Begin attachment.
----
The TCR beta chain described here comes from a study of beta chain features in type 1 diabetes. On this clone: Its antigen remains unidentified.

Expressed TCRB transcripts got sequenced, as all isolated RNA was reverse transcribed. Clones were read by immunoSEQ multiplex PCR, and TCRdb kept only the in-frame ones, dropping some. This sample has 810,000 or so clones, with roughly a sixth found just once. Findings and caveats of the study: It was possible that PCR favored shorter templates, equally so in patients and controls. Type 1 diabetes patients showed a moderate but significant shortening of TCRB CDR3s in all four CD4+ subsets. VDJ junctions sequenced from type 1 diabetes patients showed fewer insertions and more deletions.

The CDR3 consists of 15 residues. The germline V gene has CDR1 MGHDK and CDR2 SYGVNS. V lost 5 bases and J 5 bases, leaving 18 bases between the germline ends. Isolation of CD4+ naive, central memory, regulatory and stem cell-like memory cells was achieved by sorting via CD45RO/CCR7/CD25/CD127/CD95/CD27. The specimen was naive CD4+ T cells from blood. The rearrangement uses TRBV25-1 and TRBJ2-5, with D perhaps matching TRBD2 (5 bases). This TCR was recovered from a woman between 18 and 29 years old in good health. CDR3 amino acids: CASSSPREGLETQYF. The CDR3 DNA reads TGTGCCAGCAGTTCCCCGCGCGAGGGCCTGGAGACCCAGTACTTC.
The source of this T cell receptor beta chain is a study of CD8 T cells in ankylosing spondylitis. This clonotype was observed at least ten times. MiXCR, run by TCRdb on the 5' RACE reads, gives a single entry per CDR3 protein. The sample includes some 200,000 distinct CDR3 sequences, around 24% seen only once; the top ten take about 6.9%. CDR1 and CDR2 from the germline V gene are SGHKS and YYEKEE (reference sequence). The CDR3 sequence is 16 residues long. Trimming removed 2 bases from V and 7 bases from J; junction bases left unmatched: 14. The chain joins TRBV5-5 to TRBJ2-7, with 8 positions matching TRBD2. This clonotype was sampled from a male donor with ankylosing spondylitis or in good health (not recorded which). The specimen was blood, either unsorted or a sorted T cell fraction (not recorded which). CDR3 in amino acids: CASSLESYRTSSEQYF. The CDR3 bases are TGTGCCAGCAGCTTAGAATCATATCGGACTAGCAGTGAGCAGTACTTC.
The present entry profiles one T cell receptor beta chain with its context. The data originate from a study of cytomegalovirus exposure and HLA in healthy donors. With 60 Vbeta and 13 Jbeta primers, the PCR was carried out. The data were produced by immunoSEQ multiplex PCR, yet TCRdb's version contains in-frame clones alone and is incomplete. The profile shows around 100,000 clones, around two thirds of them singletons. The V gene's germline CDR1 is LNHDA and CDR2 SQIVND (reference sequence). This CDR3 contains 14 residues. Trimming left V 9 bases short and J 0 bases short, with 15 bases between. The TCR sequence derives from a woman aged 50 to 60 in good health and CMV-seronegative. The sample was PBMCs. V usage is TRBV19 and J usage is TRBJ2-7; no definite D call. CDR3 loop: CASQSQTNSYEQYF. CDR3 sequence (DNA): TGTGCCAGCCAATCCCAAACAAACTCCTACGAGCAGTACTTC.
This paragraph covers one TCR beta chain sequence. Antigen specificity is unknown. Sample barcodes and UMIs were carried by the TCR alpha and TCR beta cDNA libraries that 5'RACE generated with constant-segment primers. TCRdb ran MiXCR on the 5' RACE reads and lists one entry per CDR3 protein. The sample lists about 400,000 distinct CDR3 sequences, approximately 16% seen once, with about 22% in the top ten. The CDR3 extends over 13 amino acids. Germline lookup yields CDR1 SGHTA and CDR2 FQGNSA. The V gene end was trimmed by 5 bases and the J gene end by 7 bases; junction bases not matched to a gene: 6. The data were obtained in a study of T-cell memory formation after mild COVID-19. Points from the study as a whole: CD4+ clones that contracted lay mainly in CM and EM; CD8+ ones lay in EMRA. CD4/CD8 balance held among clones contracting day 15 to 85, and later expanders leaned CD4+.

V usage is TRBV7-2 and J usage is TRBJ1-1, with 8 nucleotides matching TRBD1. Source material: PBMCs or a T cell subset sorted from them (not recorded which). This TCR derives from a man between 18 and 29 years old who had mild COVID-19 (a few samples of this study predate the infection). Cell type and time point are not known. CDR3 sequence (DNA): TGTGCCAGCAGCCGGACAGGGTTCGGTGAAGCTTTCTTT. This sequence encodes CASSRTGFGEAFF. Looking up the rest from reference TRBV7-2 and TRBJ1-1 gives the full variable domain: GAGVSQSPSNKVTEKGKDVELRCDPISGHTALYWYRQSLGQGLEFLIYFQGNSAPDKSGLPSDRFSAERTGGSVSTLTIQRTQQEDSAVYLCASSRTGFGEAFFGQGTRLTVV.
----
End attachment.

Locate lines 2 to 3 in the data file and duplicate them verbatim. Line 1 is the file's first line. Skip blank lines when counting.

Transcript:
Expressed TCRB transcripts got sequenced, as all isolated RNA was reverse transcribed. Clones were read by immunoSEQ multiplex PCR, and TCRdb kept only the in-frame ones, dropping some. This sample has 810,000 or so clones, with roughly a sixth found just once. Findings and caveats of the study: It was possible that PCR favored shorter templates, equally so in patients and controls. Type 1 diabetes patients showed a moderate but significant shortening of TCRB CDR3s in all four CD4+ subsets. VDJ junctions sequenced from type 1 diabetes patients showed fewer insertions and more deletions.

The CDR3 consists of 15 residues. The germline V gene has CDR1 MGHDK and CDR2 SYGVNS. V lost 5 bases and J 5 bases, leaving 18 bases between the germline ends. Isolation of CD4+ naive, central memory, regulatory and stem cell-like memory cells was achieved by sorting via CD45RO/CCR7/CD25/CD127/CD95/CD27. The specimen was naive CD4+ T cells from blood. The rearrangement uses TRBV25-1 and TRBJ2-5, with D perhaps matching TRBD2 (5 bases). This TCR was recovered from a woman between 18 and 29 years old in good health. CDR3 amino acids: CASSSPREGLETQYF. The CDR3 DNA reads TGTGCCAGCAGTTCCCCGCGCGAGGGCCTGGAGACCCAGTACTTC.